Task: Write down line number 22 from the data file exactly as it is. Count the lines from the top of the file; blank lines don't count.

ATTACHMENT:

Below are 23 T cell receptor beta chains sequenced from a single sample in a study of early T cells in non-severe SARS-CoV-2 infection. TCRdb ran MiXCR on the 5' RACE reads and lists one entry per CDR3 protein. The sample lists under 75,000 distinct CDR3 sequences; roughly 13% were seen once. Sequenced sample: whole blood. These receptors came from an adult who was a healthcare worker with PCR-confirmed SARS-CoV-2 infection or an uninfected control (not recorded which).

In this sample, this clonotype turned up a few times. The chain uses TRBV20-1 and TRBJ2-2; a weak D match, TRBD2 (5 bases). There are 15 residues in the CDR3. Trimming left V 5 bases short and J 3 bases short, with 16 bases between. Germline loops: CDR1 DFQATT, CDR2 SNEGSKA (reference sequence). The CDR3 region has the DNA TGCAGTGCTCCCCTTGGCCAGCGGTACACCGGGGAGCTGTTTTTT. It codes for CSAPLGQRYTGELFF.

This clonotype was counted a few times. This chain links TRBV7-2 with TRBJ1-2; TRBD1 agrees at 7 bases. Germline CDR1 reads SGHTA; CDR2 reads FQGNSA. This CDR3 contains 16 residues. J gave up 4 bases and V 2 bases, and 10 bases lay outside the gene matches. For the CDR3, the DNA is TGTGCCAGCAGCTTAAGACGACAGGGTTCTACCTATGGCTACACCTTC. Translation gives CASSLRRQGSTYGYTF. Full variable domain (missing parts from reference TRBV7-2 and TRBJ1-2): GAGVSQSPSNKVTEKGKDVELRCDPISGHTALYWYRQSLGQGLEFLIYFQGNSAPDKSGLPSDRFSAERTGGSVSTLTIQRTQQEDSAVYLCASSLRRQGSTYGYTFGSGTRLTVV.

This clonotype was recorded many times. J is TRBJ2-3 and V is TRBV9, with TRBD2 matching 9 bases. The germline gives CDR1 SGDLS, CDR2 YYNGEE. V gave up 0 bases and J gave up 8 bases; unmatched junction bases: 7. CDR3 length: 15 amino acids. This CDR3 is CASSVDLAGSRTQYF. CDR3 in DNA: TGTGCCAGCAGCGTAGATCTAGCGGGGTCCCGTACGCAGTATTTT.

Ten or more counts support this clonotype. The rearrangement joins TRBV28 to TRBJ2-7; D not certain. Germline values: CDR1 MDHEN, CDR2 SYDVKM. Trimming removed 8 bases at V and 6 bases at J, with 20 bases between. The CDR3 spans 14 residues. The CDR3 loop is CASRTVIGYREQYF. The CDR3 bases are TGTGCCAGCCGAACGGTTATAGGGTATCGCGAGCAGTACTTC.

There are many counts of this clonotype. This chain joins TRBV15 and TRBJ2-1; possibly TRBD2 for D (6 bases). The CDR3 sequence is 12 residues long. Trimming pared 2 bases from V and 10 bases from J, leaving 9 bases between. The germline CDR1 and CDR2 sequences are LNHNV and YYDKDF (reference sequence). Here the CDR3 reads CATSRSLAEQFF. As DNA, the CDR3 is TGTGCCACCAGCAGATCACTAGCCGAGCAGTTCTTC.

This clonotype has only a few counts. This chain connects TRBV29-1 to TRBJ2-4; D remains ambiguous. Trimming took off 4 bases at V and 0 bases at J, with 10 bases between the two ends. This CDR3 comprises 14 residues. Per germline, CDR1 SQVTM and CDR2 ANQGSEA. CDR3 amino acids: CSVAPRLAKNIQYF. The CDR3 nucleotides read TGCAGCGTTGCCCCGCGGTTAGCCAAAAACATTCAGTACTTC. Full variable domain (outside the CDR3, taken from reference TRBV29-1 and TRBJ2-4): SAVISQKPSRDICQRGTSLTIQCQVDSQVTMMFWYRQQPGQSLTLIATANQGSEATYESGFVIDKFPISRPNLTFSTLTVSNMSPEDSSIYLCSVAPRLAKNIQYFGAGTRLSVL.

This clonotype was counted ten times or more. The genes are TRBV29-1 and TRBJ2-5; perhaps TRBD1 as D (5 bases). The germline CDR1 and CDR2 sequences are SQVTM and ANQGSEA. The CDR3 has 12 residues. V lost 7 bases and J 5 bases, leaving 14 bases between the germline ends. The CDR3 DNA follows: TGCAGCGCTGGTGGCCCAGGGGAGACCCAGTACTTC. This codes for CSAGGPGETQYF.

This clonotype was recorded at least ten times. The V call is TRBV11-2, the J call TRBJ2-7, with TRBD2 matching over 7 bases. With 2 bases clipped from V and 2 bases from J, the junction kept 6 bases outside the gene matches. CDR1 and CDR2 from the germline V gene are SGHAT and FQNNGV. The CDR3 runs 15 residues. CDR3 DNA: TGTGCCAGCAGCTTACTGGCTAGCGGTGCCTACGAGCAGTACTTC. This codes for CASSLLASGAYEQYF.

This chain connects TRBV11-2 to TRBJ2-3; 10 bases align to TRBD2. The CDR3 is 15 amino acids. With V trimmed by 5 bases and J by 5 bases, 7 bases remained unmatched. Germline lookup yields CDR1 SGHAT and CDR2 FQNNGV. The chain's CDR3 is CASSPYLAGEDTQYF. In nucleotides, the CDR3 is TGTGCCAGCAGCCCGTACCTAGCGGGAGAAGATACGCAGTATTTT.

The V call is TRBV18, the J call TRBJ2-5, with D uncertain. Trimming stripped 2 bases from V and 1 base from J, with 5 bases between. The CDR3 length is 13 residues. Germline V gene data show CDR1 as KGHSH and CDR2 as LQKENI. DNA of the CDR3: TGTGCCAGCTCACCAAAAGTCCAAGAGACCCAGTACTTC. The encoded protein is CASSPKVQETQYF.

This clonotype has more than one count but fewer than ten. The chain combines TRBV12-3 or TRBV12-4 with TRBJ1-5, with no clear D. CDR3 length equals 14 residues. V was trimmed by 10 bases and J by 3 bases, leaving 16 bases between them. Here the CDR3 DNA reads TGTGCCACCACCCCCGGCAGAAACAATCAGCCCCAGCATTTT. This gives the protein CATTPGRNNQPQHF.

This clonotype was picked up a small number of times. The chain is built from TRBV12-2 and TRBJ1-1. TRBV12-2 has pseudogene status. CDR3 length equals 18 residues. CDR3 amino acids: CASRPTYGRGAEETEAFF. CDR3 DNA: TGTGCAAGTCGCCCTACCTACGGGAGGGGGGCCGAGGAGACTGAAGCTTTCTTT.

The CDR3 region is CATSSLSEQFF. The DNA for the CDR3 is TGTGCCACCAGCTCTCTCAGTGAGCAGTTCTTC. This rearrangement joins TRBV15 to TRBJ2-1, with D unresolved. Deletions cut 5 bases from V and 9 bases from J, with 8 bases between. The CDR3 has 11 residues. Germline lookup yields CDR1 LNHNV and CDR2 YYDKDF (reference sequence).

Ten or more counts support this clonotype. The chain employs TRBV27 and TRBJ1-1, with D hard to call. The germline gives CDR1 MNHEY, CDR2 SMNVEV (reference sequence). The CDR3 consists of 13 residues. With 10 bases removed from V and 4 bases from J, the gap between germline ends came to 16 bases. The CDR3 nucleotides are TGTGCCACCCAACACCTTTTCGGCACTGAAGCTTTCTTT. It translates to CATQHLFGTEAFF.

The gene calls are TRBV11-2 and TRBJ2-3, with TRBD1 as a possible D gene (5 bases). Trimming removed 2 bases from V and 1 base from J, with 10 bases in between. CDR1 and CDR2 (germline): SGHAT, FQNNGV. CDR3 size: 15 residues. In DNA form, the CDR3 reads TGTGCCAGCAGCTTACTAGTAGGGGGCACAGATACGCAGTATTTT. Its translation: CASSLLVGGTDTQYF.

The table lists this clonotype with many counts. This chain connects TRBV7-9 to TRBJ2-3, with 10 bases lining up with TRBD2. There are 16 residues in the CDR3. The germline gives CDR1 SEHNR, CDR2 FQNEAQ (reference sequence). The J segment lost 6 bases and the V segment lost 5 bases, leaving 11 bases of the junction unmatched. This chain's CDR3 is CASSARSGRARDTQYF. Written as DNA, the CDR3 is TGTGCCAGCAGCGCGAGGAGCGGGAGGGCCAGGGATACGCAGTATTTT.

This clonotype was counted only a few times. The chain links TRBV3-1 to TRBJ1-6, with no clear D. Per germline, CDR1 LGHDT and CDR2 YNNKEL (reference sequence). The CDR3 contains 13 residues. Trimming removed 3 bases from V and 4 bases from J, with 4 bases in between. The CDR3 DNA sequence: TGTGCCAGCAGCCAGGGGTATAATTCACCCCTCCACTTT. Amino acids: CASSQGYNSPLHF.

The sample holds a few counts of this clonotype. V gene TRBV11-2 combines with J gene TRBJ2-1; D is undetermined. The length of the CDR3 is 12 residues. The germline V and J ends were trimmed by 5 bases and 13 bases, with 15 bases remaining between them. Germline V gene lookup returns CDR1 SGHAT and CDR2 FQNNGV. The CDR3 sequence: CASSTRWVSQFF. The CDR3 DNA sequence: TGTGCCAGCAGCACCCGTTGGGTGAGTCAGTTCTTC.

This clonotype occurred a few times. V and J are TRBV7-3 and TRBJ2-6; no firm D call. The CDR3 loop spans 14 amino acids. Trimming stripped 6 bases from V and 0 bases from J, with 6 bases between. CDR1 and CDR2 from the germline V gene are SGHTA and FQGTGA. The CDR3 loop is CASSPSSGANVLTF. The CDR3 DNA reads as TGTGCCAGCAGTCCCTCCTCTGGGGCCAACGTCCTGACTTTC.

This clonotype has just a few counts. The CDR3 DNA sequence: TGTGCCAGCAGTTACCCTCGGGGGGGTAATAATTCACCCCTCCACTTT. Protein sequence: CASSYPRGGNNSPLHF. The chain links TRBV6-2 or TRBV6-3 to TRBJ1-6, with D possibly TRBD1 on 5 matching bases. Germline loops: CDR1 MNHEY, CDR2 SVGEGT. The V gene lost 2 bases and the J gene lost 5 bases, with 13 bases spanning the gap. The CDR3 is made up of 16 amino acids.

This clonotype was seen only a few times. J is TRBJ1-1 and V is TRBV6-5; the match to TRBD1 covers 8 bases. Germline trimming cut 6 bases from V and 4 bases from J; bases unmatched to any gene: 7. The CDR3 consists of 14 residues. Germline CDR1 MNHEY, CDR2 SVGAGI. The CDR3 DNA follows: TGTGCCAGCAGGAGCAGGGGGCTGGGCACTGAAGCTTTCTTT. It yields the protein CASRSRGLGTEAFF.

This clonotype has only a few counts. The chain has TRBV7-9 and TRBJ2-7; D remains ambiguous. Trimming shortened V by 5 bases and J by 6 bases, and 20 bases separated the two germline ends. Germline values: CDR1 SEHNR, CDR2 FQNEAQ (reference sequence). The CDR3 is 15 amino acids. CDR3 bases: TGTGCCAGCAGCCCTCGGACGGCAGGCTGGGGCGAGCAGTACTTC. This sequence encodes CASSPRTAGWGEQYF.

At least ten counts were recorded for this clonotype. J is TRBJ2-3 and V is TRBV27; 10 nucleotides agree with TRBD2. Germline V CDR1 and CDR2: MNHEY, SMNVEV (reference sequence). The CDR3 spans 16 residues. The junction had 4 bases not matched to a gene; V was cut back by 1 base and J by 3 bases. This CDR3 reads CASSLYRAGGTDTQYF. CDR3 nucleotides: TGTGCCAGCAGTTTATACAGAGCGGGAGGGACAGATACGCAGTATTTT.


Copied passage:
This clonotype was seen only a few times. J is TRBJ1-1 and V is TRBV6-5; the match to TRBD1 covers 8 bases. Germline trimming cut 6 bases from V and 4 bases from J; bases unmatched to any gene: 7. The CDR3 consists of 14 residues. Germline CDR1 MNHEY, CDR2 SVGAGI. The CDR3 DNA follows: TGTGCCAGCAGGAGCAGGGGGCTGGGCACTGAAGCTTTCTTT. It yields the protein CASRSRGLGTEAFF.